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Impact of EEOC Guidance

Impact of EEOC Guidance on Use of Criminal Background Checks in Employment Decisions

On April 25, 2012, the U.S. Equal Employment Opportunity Commission (EEOC) issued “Enforcement Guidance on the Consideration of Arrest and Conviction Records in Employment Decisions Under Title VII of the Civil Rights Act of 1964.” States participating in the National Background Check Program (NBCP) should consider this guidance document carefully, as it may affect long term care (LTC) providers in their State.

Answers to frequently asked questions about the impact of the EEOC guidance follow.


What does EEOC have to do with my State?
What obligations do employers have under Title VII?
Why are the requirements of Title VII relevant to States participating in the National Background Check Program?
Can the use of criminal record checks in making hiring decisions violate Title VII?
Why did EEOC issue guidance on the use of criminal background record checks?
Does EEOC prohibit the use of criminal records in making employment decisions?
What factors should an employer consider when establishing criminal record exclusions to ensure they are “job related and consistent with business necessity”?
What factors should an employer not consider when establishing criminal record exclusions?
What is the “individualized assessment”?
How long may persons with criminal records be excluded from employment at LTC facilities?
What factors should employers consider when conducting an individualized assessment?
Where can I find more information about setting criminal record exclusions in my State?
Endnotes


What does EEOC have to do with my State?

The EEOC is the Federal agency that enforces Title VII of the Civil Rights Act of 1964. Title VII is a Federal law that applies to most public and private employers with 15 or more employees. Employers covered by Title VII must comply with its requirements.

What obligations do employers have under Title VII?

Title VII prohibits covered employers from discriminating against job applicants and employees on the basis of race, color, religion, sex, or national origin. Employers may not discriminate against members of these protected classes when making hiring, termination, or other employment decisions.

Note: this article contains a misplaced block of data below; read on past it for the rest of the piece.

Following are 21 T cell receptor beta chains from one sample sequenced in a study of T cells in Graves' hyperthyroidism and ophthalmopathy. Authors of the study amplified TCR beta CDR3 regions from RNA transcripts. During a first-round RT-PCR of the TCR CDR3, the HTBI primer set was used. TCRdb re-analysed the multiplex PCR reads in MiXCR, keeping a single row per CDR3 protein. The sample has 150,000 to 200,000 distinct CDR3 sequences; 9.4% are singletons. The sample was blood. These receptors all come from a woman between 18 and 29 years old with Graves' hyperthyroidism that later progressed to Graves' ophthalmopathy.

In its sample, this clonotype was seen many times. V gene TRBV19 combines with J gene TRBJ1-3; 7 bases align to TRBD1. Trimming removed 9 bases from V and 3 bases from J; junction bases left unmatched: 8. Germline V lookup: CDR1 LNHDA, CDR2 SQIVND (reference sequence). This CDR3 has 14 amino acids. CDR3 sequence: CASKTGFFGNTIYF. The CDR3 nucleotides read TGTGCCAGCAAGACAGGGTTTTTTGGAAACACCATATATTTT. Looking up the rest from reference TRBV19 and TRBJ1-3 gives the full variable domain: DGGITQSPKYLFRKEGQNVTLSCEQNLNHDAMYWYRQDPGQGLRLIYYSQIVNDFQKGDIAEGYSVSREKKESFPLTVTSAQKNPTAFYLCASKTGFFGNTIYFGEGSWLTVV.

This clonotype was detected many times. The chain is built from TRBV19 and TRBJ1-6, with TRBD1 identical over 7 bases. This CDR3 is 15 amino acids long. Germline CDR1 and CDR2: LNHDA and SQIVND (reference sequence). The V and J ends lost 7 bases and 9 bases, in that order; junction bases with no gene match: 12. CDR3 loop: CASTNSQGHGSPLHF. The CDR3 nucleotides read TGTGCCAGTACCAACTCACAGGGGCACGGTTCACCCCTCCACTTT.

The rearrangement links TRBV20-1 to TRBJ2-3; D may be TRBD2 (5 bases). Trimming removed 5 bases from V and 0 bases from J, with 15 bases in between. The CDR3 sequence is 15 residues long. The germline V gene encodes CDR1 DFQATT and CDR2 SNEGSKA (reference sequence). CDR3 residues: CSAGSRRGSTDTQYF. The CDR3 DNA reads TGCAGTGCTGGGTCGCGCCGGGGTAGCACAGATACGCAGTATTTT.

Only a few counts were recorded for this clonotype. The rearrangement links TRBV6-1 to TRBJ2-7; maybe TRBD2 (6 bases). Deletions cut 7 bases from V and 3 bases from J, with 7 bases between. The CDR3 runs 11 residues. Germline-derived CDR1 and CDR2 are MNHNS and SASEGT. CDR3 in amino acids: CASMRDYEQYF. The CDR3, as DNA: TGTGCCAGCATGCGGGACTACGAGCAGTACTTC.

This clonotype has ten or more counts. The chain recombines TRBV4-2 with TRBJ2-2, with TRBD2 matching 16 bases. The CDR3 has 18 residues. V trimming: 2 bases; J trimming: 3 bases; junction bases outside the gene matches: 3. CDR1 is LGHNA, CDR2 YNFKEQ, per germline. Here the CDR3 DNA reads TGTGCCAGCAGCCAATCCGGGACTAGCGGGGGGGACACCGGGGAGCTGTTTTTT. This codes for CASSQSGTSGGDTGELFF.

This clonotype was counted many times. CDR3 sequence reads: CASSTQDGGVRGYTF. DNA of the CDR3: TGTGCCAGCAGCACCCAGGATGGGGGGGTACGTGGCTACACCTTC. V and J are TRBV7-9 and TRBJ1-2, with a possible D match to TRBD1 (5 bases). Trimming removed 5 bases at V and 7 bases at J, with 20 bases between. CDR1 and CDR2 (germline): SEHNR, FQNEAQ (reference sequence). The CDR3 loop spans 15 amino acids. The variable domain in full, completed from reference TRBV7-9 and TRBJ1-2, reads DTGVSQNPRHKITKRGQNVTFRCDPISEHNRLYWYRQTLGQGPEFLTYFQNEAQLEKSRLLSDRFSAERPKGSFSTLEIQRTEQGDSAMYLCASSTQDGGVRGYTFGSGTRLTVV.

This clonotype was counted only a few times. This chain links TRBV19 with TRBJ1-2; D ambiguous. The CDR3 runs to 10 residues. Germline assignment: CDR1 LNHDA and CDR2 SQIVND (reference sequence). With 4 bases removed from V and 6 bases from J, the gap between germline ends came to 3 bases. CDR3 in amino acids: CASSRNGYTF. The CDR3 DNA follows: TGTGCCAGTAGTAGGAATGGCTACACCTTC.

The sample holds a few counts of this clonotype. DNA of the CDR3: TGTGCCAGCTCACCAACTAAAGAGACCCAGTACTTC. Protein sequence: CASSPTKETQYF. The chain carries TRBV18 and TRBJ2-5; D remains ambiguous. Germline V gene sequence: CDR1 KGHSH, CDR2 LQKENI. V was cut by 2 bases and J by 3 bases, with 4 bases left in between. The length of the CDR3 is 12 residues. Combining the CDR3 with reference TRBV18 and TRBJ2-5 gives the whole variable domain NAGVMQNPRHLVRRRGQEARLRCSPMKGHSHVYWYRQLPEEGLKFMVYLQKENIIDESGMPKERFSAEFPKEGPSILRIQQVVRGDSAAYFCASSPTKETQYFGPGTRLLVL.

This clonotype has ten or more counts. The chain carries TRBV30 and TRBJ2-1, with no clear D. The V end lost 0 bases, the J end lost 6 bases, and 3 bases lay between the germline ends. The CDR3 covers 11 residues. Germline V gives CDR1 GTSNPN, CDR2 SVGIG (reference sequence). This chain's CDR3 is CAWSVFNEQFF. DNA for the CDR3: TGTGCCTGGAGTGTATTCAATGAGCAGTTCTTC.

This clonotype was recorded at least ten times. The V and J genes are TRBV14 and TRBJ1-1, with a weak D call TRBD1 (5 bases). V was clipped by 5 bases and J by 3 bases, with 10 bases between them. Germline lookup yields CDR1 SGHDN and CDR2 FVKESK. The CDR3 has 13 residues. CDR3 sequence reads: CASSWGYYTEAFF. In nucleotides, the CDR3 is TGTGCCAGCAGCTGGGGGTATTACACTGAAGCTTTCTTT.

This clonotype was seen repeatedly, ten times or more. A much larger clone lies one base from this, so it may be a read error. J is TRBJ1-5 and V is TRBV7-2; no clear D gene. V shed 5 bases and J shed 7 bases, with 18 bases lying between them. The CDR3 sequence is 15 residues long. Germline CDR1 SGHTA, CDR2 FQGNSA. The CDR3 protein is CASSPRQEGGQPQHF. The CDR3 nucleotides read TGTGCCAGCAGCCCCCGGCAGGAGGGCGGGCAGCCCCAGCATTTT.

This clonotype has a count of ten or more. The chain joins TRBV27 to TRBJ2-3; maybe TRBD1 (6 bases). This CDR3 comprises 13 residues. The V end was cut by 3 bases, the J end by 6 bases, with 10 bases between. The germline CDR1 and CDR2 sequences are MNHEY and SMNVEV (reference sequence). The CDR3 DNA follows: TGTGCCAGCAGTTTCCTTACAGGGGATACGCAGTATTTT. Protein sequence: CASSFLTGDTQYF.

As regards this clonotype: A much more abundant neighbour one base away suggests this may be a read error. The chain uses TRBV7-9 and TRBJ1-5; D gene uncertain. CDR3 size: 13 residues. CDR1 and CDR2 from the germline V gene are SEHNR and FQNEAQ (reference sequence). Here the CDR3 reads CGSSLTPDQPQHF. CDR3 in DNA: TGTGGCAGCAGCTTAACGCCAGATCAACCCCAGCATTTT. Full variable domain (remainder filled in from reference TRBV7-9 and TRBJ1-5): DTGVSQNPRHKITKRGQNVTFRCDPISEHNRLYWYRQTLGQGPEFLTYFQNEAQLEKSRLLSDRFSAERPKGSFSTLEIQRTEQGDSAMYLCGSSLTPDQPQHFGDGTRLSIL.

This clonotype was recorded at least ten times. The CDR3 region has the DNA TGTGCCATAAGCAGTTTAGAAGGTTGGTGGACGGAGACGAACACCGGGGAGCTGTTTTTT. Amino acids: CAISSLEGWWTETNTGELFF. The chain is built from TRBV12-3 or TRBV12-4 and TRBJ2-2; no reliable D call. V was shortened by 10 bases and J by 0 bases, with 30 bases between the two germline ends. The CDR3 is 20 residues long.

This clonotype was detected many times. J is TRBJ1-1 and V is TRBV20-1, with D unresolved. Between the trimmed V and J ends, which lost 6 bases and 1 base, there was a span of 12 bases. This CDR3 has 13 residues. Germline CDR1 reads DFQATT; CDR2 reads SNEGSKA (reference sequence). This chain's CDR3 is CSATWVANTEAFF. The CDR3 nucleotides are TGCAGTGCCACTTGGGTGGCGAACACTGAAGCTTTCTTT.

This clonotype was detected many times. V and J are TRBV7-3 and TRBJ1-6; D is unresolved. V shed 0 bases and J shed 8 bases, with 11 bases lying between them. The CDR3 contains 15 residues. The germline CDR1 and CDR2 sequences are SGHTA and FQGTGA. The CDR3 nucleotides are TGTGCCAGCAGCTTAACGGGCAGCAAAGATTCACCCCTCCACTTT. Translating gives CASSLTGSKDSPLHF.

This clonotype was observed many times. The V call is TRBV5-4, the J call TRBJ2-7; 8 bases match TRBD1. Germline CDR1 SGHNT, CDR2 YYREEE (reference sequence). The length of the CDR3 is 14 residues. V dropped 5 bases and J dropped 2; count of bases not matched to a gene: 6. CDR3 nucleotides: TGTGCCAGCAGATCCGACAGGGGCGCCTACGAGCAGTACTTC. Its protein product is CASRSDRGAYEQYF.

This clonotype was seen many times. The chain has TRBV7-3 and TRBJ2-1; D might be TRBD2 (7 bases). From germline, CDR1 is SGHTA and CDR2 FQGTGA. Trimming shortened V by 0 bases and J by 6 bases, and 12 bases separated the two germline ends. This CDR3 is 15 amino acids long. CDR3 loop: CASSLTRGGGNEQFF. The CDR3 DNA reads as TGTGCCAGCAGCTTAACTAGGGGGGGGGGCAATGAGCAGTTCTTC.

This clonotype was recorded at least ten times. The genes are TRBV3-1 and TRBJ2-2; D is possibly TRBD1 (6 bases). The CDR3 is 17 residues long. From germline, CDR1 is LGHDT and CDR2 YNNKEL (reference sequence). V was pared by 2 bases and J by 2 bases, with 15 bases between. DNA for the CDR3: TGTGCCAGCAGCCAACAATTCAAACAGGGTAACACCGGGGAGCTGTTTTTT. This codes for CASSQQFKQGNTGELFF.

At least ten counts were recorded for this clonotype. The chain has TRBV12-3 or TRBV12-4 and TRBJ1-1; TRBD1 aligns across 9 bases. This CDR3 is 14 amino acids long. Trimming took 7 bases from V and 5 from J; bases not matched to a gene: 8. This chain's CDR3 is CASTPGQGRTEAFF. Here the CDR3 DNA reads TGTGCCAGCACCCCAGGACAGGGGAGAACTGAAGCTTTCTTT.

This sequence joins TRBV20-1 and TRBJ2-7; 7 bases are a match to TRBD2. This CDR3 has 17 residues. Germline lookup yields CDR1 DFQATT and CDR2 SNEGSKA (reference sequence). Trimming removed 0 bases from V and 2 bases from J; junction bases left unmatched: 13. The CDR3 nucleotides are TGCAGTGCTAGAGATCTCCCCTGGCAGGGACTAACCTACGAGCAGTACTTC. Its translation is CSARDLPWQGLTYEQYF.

Why are the requirements of Title VII relevant to States participating in the National Background Check Program?

LTC providers with at least 15 employees must comply with Title VII. They also must abide by their State’s NBCP legislation. For both to be possible, it is important that participating States take into account the requirements of Title VII as they define criminal record exclusions in writing their enabling legislation and regulations. When the Federal and State requirements coincide, LTC providers are able to comply with background check requirements, provide equal employment opportunity for all qualified applicants, and avoid liability under Title VII.

Can the use of criminal record checks in making hiring decisions violate Title VII?

Yes, in certain situations. Employers violate Title VII when they treat applicants who have the same criminal history differently because of their race, color, religion, sex, or national origin. This violation is “disparate treatment discrimination.” Employers also violate Title VII when they exclude applicants based on their criminal history such that members of a protected class are disproportionately and without justification excluded. This violation is “disparate impact discrimination.”

Disparate impact discrimination can occur even when an employer applies criminal record exclusions uniformly, such as excluding anyone convicted of a drug crime in the past 10 years. The employer could be in violation of Title VII on the basis of race, for example, if the exclusion has a disparate impact on applicants of some races versus others, and if the exclusion is found to be unrelated to the position sought. That is, disparate impact discrimination may have occurred even though the exclusion was applied on the same basis to members of all races.

Why did EEOC issue guidance on the use of criminal background record checks?

The EEOC concluded that excluding persons from employment based on their criminal history may have a disparate impact based on race and national origin. The EEOC made this determination relying on statistical evidence that arrests among African Americans and Hispanics are disproportionate to their presence in the population. Members of these two groups also are more likely than Whites to be convicted or sentenced for drug offenses, while drug use rates among the three groups are similar. Incarceration rates among African Americans and Hispanics also are highly disproportionate to their presence in the population.

Does EEOC prohibit the use of criminal records in making employment decisions?

No. According to EEOC, criminal records may be used to exclude persons from employment so long as doing so is “job related and consistent with business necessity.”